Wish I Was Here

Directed by Zach Braff
Starring Zach Braff, Josh Gad, Ashley Greene, Kate Hudson, Joey King and Mandy Patinkin
On UK DVD January 26th, 2015

by Joanna Orland

In 2004, Zach Braff’s Garden State captured the essence of a mid-twenties crisis to perfection, garnering cult status and capturing the zeitgeist of independent cinema.  Ten years later, Braff’s Wish I Was Here updates the crisis to the mid-thirties, but lacks a bit of the inexplicable charm that propelled Garden State into the cultish stratosphere of beloved indie films.

Much like the themes of this film have been updated from twenties to thirties, this film’s production has been updated from 2004 to 2014, being funded primarily through a ridiculously successful Kickstarter campaign.  The success of this campaign allowed director Braff much more freedom in making this film, but maybe it also acted as a hindrance to him.  The money raised allowed Braff to have full decision on the final cut, but perhaps a tighter edit from a more objective perspective would have seen this film reproduce the success of Garden State.  We will never know.

Aidan Bloom (Braff) is a struggling actor dealing with financial woes as he tries to be father and homeschooling teacher to his two children, husband to his dissatisfied wife (Hudson), brother to his even less successful brother (Gad), and son to his cancer-stricken and terminally ill father (Patinkin).  As Aidan’s father is on death’s door, he can no longer offer the financial support he’s been providing to assist Aidan’s children with their private Jewish school education.  As he refuses to give up his adolescent dream of acting, Aidan can’t offer a financial solution to the problem and pulls his kids out of school to be home-schooled until the new semester begins at the local public school.  Aidan’s wife is dissatisfied with her work life and as the family’s only true breadwinner, the stress of it all is taking its toll on her happiness.  Aidan chooses to be stuck in life, unable to move on to the next chapter.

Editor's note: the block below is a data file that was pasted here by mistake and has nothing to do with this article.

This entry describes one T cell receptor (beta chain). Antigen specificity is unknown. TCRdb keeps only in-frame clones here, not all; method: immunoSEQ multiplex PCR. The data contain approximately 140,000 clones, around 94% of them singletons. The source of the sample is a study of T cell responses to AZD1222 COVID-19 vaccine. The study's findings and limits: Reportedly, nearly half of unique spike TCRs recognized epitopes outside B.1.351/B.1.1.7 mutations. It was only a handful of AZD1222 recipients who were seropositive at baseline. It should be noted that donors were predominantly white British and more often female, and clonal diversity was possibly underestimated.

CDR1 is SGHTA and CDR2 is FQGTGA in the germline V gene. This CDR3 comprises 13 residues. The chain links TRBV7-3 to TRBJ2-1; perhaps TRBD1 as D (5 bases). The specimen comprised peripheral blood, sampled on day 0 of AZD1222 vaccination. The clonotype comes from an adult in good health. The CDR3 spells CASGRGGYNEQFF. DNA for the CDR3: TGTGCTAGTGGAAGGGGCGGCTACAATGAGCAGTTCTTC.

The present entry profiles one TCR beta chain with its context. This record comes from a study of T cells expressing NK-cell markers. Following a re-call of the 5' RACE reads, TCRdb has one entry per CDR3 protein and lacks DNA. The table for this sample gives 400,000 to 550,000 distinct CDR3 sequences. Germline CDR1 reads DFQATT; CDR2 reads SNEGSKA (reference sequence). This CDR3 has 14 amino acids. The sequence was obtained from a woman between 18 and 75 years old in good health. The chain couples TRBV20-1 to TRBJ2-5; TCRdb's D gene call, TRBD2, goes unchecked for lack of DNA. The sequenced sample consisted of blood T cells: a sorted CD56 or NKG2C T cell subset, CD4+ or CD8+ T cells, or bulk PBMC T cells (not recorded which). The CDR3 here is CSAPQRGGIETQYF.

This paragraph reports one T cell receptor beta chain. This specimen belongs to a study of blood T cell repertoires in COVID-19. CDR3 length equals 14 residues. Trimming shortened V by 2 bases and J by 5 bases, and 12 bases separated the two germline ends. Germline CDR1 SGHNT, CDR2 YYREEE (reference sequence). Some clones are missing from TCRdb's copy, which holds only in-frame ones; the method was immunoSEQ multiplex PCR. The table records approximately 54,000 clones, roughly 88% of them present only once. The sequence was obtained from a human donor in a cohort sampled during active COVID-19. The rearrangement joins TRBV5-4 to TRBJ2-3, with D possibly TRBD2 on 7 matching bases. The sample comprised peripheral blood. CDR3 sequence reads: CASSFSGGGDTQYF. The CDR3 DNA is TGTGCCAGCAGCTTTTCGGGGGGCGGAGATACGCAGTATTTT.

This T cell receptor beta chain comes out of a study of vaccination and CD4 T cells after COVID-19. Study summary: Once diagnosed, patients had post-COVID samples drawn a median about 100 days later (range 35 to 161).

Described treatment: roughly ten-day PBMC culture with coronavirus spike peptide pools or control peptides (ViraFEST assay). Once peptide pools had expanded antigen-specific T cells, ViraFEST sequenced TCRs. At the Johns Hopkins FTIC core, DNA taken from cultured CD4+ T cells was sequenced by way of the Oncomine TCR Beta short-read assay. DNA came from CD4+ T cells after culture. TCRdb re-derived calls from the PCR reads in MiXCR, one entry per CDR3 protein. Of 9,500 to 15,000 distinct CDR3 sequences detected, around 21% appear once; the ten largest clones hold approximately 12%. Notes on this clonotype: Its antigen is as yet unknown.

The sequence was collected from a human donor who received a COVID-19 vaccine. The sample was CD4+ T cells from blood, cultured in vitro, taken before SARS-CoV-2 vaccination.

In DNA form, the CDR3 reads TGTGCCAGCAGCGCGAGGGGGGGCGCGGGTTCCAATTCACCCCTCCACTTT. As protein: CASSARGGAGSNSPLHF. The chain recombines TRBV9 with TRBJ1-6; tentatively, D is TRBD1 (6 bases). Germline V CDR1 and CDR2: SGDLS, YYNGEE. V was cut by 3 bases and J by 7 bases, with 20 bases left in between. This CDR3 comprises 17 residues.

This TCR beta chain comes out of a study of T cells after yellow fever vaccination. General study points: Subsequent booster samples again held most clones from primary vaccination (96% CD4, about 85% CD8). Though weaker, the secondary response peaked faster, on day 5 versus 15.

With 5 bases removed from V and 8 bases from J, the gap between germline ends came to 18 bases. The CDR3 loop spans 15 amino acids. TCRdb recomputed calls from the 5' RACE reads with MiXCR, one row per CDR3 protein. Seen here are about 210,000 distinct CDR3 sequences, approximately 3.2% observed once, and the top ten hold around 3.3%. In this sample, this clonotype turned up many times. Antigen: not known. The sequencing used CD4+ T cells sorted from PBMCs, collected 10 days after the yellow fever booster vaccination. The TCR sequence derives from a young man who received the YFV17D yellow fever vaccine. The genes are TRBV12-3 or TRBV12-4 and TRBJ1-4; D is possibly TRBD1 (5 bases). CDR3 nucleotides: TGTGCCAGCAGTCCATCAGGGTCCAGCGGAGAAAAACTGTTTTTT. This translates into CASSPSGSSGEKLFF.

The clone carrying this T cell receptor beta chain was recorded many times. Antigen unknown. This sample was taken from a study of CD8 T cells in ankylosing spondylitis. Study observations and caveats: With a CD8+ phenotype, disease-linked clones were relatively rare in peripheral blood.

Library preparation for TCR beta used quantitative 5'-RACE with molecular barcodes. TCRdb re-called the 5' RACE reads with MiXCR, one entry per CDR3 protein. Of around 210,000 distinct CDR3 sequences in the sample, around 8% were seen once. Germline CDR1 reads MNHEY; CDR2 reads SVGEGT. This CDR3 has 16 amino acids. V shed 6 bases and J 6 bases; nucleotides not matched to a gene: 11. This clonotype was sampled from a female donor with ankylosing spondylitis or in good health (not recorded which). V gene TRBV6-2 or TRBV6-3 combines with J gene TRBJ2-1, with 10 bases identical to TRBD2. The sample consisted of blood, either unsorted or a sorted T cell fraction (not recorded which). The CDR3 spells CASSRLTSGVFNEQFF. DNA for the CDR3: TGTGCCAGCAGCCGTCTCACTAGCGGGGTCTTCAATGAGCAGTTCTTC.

A bit lost like its main character, the film and Aiden both eventually find their way as the film unfolds to a soundtrack of Emo tunes, alongside the remnants of charm leftover from Braff’s Garden State.  While the former dealt with what seemed at the time to be serious issues from our twenties, the latter takes on actual serious issues of dealing with responsibility, love and death.  Never hard-hitting but at times brutally honest, Wish I Was Here grates through to become a likable and meaningful film.  Laughter, sentimentality, pretentiousness, self-indulgence and tears are all accounted for in this film that can often feel like it’s trying too hard.  Try as it may, it does succeed, albeit through stealth rather than immediate empathetic likability.

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